Cardiovascular effects and air pollution….or is it just noise??

Posted on June 13, 2011


Very often, when there is noise there is air pollution and vice versa, air pollution from traffic (and for example building sites) goes hand in hand with noise.

An interesting Commentary in the January (yes, I am slightly behind with reading) 2011 issue of the journal Environmental Research (here) discusses the correlation between the two and their links to cardiovascular effects. So is it air pollution? or is it noise?

There is both evidence for a link between noise and increased risk for cardiovascular outcomes such as hypertension, myocardial infarction and ischemic heart disease, but there is also substantial scientific evidence linking (long term) air pollution to cardiovascular morbidity and mortality. Moreover, plausible biological mechanisms have been described for both exposures and evidence from related scientific disciplines such as toxicology and occupational epidemiology support independent cardiovascular health impacts of both exposures.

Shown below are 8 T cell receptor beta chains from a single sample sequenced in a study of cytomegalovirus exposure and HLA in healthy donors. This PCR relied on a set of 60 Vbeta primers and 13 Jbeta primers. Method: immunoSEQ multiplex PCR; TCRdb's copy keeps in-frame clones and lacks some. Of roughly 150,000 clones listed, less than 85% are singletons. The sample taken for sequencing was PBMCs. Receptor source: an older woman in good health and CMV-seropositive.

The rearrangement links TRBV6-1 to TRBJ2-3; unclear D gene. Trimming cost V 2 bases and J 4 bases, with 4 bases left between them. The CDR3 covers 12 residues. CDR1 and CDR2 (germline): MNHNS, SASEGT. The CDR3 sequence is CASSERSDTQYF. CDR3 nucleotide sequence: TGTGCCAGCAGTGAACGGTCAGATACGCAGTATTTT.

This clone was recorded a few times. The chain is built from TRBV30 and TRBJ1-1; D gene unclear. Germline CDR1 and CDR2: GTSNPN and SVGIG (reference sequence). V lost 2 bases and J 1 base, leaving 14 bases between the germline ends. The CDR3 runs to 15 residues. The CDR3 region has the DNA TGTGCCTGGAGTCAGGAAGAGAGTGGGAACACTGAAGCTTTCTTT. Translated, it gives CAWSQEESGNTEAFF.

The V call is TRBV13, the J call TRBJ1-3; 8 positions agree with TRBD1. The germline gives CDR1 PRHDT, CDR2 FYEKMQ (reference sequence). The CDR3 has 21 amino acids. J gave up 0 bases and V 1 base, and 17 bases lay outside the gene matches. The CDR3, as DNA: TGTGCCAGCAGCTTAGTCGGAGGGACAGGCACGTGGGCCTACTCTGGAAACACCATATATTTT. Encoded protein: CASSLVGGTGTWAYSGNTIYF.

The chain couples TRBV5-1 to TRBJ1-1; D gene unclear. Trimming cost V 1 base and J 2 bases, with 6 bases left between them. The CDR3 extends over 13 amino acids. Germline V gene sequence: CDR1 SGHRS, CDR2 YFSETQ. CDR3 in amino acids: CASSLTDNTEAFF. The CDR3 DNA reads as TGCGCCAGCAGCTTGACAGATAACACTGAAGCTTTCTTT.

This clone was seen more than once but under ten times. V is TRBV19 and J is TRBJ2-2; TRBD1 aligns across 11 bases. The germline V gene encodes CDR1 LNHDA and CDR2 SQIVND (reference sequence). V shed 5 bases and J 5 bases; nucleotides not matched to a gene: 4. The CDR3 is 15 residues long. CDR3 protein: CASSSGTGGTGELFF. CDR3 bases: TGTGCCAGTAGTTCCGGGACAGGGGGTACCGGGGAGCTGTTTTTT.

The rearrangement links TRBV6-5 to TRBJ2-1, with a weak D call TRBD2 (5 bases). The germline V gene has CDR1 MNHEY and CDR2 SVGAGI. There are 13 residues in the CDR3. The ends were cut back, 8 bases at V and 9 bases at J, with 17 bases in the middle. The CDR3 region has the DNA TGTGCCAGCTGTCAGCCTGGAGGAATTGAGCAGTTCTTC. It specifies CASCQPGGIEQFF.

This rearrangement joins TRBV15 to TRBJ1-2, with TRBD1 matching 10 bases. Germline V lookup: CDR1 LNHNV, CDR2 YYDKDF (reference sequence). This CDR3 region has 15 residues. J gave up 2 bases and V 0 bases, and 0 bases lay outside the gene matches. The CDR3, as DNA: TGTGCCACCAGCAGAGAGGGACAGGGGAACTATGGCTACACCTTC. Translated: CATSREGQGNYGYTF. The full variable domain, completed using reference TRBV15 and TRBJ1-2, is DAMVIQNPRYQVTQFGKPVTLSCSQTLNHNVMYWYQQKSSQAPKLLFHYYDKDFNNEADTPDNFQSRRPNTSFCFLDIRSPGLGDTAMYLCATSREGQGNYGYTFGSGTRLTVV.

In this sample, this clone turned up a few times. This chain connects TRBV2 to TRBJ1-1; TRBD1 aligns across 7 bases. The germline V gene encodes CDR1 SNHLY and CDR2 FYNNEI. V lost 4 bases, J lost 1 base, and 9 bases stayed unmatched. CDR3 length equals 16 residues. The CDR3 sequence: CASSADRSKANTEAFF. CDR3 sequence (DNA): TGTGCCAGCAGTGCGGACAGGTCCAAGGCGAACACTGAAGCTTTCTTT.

So what does this mean in practice? Obviously if you had the choice, living very close to a major road is not a very good idea; be it from the traffic-related pollution levels or from the noise (especially it seems, when you are easily annoyed). However, from an epidemiological perspective this argument suggests that there may be confounding between air pollution and noise. So when conducting these studies it seems like a good idea to include estimates of both and assess their independent effects as well as their interaction (how to actually obtain these estimates. preferably based on measurements (or “real” data) with as little misclassification as possible is a different issue and may be the topic of a future post)…